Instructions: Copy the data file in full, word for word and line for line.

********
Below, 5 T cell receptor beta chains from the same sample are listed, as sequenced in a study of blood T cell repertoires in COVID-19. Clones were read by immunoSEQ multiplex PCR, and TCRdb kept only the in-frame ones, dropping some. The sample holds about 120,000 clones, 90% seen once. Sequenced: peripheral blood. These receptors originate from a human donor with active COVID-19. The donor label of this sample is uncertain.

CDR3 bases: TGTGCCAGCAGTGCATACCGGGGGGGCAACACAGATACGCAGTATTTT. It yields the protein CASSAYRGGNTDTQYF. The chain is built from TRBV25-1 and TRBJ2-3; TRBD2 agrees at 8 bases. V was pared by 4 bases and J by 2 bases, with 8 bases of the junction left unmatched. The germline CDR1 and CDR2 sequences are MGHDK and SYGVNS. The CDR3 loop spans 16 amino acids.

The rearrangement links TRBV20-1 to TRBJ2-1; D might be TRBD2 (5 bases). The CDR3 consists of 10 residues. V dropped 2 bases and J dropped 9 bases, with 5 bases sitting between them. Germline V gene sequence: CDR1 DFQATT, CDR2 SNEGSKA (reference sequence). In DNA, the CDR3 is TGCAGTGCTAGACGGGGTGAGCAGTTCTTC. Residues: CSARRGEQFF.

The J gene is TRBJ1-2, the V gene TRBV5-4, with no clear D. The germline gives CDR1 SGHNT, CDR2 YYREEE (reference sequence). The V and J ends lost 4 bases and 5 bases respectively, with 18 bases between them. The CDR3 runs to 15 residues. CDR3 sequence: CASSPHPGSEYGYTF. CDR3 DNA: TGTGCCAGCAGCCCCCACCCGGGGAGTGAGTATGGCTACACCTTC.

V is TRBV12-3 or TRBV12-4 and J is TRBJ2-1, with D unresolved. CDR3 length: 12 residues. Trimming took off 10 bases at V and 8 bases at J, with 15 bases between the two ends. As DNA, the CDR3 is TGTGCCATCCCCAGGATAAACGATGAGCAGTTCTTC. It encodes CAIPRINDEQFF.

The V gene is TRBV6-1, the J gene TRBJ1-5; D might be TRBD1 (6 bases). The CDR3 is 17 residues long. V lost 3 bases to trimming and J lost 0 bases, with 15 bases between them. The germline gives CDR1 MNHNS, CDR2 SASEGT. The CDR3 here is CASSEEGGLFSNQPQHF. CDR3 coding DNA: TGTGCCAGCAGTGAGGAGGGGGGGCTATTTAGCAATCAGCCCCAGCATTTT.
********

Below, 5 T cell receptor beta chains from the same sample are listed, as sequenced in a study of blood T cell repertoires in COVID-19. Clones were read by immunoSEQ multiplex PCR, and TCRdb kept only the in-frame ones, dropping some. The sample holds about 120,000 clones, 90% seen once. Sequenced: peripheral blood. These receptors originate from a human donor with active COVID-19. The donor label of this sample is uncertain.

CDR3 bases: TGTGCCAGCAGTGCATACCGGGGGGGCAACACAGATACGCAGTATTTT. It yields the protein CASSAYRGGNTDTQYF. The chain is built from TRBV25-1 and TRBJ2-3; TRBD2 agrees at 8 bases. V was pared by 4 bases and J by 2 bases, with 8 bases of the junction left unmatched. The germline CDR1 and CDR2 sequences are MGHDK and SYGVNS. The CDR3 loop spans 16 amino acids.

The rearrangement links TRBV20-1 to TRBJ2-1; D might be TRBD2 (5 bases). The CDR3 consists of 10 residues. V dropped 2 bases and J dropped 9 bases, with 5 bases sitting between them. Germline V gene sequence: CDR1 DFQATT, CDR2 SNEGSKA (reference sequence). In DNA, the CDR3 is TGCAGTGCTAGACGGGGTGAGCAGTTCTTC. Residues: CSARRGEQFF.

The J gene is TRBJ1-2, the V gene TRBV5-4, with no clear D. The germline gives CDR1 SGHNT, CDR2 YYREEE (reference sequence). The V and J ends lost 4 bases and 5 bases respectively, with 18 bases between them. The CDR3 runs to 15 residues. CDR3 sequence: CASSPHPGSEYGYTF. CDR3 DNA: TGTGCCAGCAGCCCCCACCCGGGGAGTGAGTATGGCTACACCTTC.

V is TRBV12-3 or TRBV12-4 and J is TRBJ2-1, with D unresolved. CDR3 length: 12 residues. Trimming took off 10 bases at V and 8 bases at J, with 15 bases between the two ends. As DNA, the CDR3 is TGTGCCATCCCCAGGATAAACGATGAGCAGTTCTTC. It encodes CAIPRINDEQFF.

The V gene is TRBV6-1, the J gene TRBJ1-5; D might be TRBD1 (6 bases). The CDR3 is 17 residues long. V lost 3 bases to trimming and J lost 0 bases, with 15 bases between them. The germline gives CDR1 MNHNS, CDR2 SASEGT. The CDR3 here is CASSEEGGLFSNQPQHF. CDR3 coding DNA: TGTGCCAGCAGTGAGGAGGGGGGGCTATTTAGCAATCAGCCCCAGCATTTT.